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Interim Financials For The Current Fiscal Period

Most financing providers will accept interim financial statements that have been prepared by your accountant or that have been generated from your accounting software by the business owner, manager, or business employee.

The interim financial statements should cover the period of time from the first day of the current fiscal period to the last completed and closed month end of the current year.  As an example, let’s say that a business is applying for financing on September 20th and its annual year end date is January 31.  The interim period for this application should then cover the period from February 1st to August 31st  of the same calendar year.

The interim financials, at a minimum, should include a balance sheet and an income statement.  Most financing providers would also like to see an aged accounts receivable report, an aged accounts payable report, and if applicable, inventory reports broken down into raw material, work in process, and finished goods.

And while a financing provider understands that internal reports generated from your own bookkeeping system may not be fully reconciled, you should make sure that all material entries have been made, or at least explained, so that an accurate financial picture of the current year can be presented.

When a financing provider reviews interim financial statements, they’re going to perform a similar analysis to what they did with the past financial statements, but with a greater emphasis on cash flow, debt structure, and if possible, comparing budgets to actual results.

Here is a fairly comprehensive list of ways the interim financial information may be reviewed by an underwriter or some form of credit officer.  Once again, there can be considerable variability of the actual analysis performed based on the financing request and the targeted lender.

1.            Liquidity Analysis:  

Current and Quick Ratios: These ratios measure the company's ability to meet short-term obligations with its current or quick assets. A higher ratio indicates better liquidity.

Working Capital Analysis: Evaluates the difference between current assets and current liabilities to assess the company's short-term financial health.

2.            Profitability Analysis:

Gross Profit Margin: Assesses the efficiency of production/manufacturing by comparing gross profit to sales.

Net Profit Margin: Determines the overall profitability of the business after all expenses, including interest and taxes.

Return on Assets (ROA) and Return on Equity (ROE): Measure how effectively the company uses its assets to generate profit and the return generated on shareholders' equity, respectively.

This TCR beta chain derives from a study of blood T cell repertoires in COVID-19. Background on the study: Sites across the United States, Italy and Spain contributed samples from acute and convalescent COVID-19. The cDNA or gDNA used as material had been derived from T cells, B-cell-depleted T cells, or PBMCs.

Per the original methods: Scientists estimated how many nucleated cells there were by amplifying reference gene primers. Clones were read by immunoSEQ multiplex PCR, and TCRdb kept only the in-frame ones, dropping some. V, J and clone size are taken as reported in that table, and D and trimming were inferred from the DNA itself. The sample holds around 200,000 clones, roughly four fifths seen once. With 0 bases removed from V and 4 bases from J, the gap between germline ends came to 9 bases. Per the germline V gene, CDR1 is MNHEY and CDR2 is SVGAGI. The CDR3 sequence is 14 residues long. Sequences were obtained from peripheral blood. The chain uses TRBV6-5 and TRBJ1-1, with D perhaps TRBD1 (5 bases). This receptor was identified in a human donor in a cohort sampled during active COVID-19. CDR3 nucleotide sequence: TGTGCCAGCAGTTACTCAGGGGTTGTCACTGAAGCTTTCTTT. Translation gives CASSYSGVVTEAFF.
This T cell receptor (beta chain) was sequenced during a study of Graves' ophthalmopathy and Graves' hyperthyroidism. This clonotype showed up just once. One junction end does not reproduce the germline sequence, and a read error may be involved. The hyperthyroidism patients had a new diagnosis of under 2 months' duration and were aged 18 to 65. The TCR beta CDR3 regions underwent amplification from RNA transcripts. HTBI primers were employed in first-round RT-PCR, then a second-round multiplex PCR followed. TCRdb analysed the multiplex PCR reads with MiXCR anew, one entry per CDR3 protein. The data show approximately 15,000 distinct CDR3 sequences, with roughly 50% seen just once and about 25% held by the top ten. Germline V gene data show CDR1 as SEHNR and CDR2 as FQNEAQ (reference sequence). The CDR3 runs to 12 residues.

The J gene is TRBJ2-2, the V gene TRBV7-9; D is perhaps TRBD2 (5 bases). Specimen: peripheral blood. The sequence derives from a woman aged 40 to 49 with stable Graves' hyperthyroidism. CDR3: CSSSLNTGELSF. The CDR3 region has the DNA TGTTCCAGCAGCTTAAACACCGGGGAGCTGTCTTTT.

3.            Debt Analysis:

Debt-to-Equity Ratio: Evaluates the company's financial leverage by comparing total liabilities to shareholders' equity.

Interest Coverage Ratio: Assesses the company's ability to meet its interest obligations from its earnings.

4.            Cash Flow Analysis:

Operating Cash Flow: Looks at cash generated from the business's core operations.

Free Cash Flow: Evaluates the cash a company generates after accounting for cash outflows to support operations and maintain its capital assets.

Cash Burn Rate: For startups or businesses not yet profitable, this measures how quickly the company is using up its cash reserves.

5.            Trend Analysis:

Comparative Financial Statements: Comparing the current interim financial statements to previous periods to identify trends, such as increasing expenses or declining revenues.

Year-over-Year (YoY) Analysis: Looks at the changes in key financial metrics compared to the same period in the previous year.

6.            Budget vs. Actual Analysis:

Compares the forecasted or budgeted figures with the actual figures to assess the company's performance against its own projections.

7.            Solvency Analysis:

Evaluates the company's ability to meet long-term obligations and its financial stability over the long term.

8.            Efficiency Ratios:

Ratios such as inventory turnover, accounts receivable turnover, and accounts payable turnover provide insights into how efficiently the company is managing its assets.

9.            Quality of Earnings:

Assessing the sustainability and quality of earnings, including analysis of non-recurring items, revenue recognition policies, and other factors that might influence reported profits.

While some lenders will perform exhaustive analysis, others will focus their time on fewer metrics.  This will all depend largely on 1) what you require financing for, 2) the amount of financing required, and 3) the lender you're applying to for business financing.

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